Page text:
As America’s senior population grows, so does the number of people who target seniors for financial abuse.
IMPORTANT TIPS TO AVOID FRAUD
· Shred bills, junk mail and receipts before discarding
· Find a private place to record account codes and passwords. Don’t forget where you filed them!
· If someone offers you a “now or never” opportunity, choose “never.”
· Charities never require you to “act immediately.”
· If an offer sounds too good to be true, it probably is.
· Don’t be afraid to tell someone. If you are uncomfortable, the sooner you tell someone, the better.
· Ask for information in writing.
· If you receive a solicitation to support police or firefighters, contact your local police or fire department to find out what percentage, if any, of the donations they will receive.
· Be very cautious after disasters. Check with the State charities regulator or Better Business Bureau before giving.
· Most national charities can be verified at www.give.org which is the Better Business Bureau’s Wise Giving arm.
· Choose only government approved Medicare drug discount cards. For a list of companies approved to issue the cards and more information about the program, see www.medicare.gov or call toll-free (800) 633-4277.
· Know your medications. Know the packaging, size, shape, color, taste, and side effects of the prescriptions you take and immediately contact your doctor if you notice anything different.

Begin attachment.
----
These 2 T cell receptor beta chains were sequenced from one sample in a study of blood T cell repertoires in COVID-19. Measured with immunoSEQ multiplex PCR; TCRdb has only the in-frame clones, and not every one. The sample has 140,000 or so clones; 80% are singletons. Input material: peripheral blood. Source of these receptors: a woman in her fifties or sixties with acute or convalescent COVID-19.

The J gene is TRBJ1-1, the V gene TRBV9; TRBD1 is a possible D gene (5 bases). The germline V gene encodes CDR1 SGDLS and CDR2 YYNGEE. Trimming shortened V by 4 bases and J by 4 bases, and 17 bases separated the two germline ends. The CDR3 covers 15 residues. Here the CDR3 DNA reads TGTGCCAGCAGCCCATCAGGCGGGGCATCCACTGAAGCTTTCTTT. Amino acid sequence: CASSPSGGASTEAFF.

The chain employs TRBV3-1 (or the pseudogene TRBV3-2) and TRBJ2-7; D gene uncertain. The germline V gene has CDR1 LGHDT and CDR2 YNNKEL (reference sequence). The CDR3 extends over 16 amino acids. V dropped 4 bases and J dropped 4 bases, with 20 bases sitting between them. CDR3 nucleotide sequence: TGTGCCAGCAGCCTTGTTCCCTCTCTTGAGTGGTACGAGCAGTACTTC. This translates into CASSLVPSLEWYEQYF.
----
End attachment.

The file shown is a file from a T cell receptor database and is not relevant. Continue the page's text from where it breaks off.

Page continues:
PRIZES AND SWEEPSTATES SCAMS
· Do not pay to play. It is illegal for a company to suggest or require you to buy something or pay a fee in order to win or claim a prize.
· You do not have to pay any money to a company for taxes on a prize you have won. Taxes will be deducted from your winnings or you will pay them directly to the appropriate government agency.
· Get details in writing.
· Don’t be fooled by official-looking mail. Look for a bulk mail postage mark-your clue that thousands of people received the same thing.
· Be especially cautious with foreign sweepstakes.
It is easy and free to sign up for the National “Do Not Call” registry. Register online at www.donotcall.gov or call the Registry at (888)382-1222.
Charities, nonprofit groups, political organizations and survey companies don’t have to use the national Do Not Call list. If you have done business with a company within the past 18 months, or asked about a product or filled out an application within the past 3 months, the company may call you. However, you have the right to tell them not to call you again, and they must honor your request.
Some of the tell-tale signs of predatory lending are:
· Excessive fees. On competitive loans, fees of 1% or lower are typical. Ask for a good-faith estimate. Watch out for unnecessary insurance or other products that may be tacked on to the loan.
· Prepayment Penalties. Even legitimate lenders sometimes charge these fees, but you should shop around (with referrals from trusted sources) to see if you can get a better quote.
For more information, call Vicki Stanton at 714/809-5787, or click to email.
Information in this article was gathered from the U.S. Federal Trade Commission, www.stopseniorscams.org, the Better Business Bureau, and the Federal Food and Drug Administration, Department of Health and Human Services. Information deemed reliable but not guaranteed and is subject to change. For more information, refer to the websites listed in this article, or talk with your local district attorney’s office.